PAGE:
Siegel, who called for mandatory taping in a friend-of-the-court brief filed on behalf of Suffolk Lawyers for Justice Inc. and the New England Innocence Project, said the project's national headquarters has estimated that nationwide about 14 percent of the 148 criminal defendants exonerated through DNA evidence since 1989 had been wrongly convicted in part on the basis of confessions. Some were coerced, Siegel said.
Since 1982, at least 23 prisoners in Massachusetts have been freed based on new evidence that they were wrongly convicted, according to the project, which specializes in using DNA testing to reverse wrongful convictions. Although none of those prisoners confessed to crimes they had not committed, police in at least two cases contended that defendants made incriminating statements, Siegel said. If the statements had been recorded, he said, some of those defendants might not have been convicted.
John A. Baccari, a longtime criminal defense lawyer, lauded the ruling, saying that the jury instructions represent "a little bit of dynamite" that could help defendants. The SJC made its ruling after Baccari appealed an arson conviction of a former Newton resident who said his confession should have been suppressed because of police deception. The high court reversed the conviction.
The SJC's push for tape recording drew a decidedly mixed reaction from prosecutors and police, though some police departments already tape-record some suspects.
Several law enforcement officials contended that the recording may interfere with interview techniques that typically coax defendants to talk and that as soon as police hit the record button, defendants will stop talking, derailing criminal investigations. Massachusetts law requires defendants to give their consent before being taped by police.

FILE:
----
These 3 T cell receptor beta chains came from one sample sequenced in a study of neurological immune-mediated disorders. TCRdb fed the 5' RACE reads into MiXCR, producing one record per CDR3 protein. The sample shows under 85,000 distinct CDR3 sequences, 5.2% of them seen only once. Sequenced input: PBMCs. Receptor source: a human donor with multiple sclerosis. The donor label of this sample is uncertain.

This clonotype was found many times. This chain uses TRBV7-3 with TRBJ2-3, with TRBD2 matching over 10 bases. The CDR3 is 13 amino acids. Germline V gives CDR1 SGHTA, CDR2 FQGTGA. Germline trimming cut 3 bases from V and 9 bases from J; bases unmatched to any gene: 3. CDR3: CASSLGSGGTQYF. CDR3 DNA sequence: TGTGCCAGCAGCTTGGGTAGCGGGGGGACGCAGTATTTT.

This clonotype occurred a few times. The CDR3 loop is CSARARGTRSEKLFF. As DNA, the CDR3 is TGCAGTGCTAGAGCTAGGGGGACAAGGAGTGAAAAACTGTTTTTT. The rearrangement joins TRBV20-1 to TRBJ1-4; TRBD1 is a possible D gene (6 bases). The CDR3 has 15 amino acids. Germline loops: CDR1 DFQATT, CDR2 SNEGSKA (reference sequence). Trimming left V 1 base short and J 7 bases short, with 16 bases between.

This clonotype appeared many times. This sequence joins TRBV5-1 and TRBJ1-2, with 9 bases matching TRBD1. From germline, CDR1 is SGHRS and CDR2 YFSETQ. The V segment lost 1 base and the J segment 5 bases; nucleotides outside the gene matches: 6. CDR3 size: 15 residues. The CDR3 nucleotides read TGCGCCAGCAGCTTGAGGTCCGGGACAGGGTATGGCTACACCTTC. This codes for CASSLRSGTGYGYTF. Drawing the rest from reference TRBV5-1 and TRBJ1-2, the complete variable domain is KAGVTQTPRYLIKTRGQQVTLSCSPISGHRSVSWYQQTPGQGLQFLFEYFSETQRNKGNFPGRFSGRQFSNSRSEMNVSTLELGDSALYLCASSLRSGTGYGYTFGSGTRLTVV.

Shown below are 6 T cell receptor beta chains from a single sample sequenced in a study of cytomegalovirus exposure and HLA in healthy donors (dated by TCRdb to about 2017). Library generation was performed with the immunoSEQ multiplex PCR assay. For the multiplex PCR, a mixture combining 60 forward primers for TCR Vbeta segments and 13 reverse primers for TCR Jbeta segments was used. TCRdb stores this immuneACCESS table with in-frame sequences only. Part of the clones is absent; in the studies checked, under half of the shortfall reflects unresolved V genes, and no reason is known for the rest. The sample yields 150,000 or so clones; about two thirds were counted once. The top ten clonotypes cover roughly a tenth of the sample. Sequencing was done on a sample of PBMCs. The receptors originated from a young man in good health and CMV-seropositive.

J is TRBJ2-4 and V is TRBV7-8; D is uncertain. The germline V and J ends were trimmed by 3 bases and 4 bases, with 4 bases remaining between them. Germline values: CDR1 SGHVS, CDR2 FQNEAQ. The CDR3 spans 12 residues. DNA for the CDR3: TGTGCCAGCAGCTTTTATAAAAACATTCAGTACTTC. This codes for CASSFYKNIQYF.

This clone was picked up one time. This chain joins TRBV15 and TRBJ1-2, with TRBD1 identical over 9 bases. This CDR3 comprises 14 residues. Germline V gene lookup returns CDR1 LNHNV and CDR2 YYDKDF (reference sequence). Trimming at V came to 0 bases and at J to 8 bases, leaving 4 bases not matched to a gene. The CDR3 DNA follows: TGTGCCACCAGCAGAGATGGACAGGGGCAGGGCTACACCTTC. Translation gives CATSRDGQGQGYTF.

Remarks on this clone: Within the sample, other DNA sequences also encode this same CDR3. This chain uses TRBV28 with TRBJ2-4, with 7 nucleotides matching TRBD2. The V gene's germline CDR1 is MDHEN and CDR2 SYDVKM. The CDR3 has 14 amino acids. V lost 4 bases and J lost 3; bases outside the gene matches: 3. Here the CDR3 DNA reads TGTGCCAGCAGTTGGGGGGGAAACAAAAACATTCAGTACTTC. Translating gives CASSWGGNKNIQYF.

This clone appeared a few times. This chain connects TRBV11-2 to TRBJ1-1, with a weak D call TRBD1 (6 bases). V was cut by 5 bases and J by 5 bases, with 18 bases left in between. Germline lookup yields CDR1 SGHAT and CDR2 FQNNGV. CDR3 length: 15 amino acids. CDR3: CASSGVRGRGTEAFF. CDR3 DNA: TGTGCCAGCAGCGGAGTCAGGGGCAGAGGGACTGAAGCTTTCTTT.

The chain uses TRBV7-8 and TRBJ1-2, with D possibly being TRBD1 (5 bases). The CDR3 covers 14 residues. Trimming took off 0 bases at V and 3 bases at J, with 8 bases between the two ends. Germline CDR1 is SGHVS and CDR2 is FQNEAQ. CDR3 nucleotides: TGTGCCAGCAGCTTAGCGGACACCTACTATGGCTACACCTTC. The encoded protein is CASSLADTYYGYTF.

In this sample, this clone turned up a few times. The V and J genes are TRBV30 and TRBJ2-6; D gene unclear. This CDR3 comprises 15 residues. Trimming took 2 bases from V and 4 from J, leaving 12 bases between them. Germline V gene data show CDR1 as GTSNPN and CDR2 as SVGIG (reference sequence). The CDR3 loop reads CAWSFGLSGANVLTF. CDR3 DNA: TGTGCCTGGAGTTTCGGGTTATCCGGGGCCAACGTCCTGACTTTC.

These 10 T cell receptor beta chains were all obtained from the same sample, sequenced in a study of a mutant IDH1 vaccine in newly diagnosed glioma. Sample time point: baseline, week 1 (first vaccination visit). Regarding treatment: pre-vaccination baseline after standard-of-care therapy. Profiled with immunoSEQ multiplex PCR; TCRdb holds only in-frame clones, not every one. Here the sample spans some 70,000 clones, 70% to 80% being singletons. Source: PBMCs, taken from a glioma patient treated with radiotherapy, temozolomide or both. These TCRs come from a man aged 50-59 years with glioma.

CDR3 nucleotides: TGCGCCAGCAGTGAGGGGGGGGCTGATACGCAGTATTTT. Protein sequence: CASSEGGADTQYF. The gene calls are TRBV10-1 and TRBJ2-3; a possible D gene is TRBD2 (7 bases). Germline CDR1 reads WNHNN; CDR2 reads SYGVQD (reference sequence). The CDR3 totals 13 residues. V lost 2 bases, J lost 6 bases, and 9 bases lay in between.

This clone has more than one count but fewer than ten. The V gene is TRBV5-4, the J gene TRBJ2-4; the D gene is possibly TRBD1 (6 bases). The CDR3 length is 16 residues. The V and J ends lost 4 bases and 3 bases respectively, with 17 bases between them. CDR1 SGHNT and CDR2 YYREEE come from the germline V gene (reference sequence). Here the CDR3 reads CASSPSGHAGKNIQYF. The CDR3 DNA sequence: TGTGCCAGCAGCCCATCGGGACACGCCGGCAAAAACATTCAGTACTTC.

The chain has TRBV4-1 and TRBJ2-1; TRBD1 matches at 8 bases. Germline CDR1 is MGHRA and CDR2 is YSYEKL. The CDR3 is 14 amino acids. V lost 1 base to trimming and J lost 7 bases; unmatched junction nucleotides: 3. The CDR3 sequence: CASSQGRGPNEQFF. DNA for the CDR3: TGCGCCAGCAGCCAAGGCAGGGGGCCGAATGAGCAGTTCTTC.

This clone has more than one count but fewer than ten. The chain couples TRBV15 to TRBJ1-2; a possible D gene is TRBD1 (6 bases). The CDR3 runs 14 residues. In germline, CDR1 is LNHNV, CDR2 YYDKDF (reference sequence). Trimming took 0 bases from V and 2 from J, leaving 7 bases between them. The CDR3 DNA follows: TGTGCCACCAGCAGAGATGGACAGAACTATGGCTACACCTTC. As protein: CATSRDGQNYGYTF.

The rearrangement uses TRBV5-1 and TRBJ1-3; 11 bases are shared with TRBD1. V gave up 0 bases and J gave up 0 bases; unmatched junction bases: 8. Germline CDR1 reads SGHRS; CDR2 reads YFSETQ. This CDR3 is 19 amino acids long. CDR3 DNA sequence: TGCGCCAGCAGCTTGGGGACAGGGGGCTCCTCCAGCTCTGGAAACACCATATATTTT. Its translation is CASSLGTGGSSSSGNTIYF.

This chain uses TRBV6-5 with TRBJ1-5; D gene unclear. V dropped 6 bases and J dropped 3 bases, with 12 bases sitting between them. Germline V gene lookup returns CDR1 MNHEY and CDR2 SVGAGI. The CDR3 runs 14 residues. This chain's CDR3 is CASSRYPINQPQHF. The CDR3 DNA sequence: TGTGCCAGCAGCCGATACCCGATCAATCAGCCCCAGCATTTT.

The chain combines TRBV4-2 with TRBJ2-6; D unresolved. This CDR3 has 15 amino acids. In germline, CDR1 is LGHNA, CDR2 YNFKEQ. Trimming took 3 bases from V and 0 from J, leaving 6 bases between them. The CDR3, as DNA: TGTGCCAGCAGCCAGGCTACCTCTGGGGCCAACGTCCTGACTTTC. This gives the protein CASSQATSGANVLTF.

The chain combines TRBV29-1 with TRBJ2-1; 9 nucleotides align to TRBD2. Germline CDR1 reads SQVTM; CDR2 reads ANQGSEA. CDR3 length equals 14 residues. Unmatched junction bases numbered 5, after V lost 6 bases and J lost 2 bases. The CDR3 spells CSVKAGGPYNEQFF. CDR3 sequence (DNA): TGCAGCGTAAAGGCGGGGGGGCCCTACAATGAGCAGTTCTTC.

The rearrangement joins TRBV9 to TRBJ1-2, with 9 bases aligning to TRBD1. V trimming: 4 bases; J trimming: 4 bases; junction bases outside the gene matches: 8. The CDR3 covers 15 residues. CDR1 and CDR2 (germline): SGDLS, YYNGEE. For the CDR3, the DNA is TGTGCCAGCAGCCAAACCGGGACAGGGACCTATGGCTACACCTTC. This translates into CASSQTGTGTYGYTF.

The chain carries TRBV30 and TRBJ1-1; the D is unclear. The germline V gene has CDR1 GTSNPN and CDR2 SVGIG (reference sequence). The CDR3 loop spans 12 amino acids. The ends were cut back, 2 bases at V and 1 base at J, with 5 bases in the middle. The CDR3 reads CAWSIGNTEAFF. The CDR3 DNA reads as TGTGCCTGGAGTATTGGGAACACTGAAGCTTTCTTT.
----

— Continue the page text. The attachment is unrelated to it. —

"In my experience as a prosecutor, we always preferred taped confessions," Attorney General Thomas F. Reilly said in a statement. "As a practical matter, it is not always possible to obtain one. . . . The result of this decision is that they have made it more difficult for investigators, prosecutors, and jurors."
John M. Collins, general counsel of the Massachusetts Chiefs of Police Association, agreed and predicted dire consequences. "From now on, whenever a district attorney has a serious case and they have a confession that was not tape-recorded, my guess is they will think twice about going to trial and will offer ridiculous deals on a plea bargain," he said.
Mary Jo Harris, legal counsel for the Boston Police Department, said officers already audiotape witnesses and suspects in major crimes such as homicide and sexual assault, but she said the SJC's ruling was overly broad because it appeared to apply to every criminal case, including misdemeanors. She also objected to the tone of the majority opinion, saying that it presumes that officers routinely engage in misconduct.
But several law enforcement officials predicted that the ruling will help them convict criminals.
Police Chief Frank Garvin of Chelsea praised the ruling and said his department is ready to audiotape or videotape interrogations. As a former homicide investigator, he said he always tried to tape interrogations. "There was nothing more devastating than to play a tape of that in the court," he said. "It was so dramatic to hear the person's own voice say what happened. . . . This is excellent. I always thought it was best thing to do and still do."
© Copyright 2004 The New York Times Company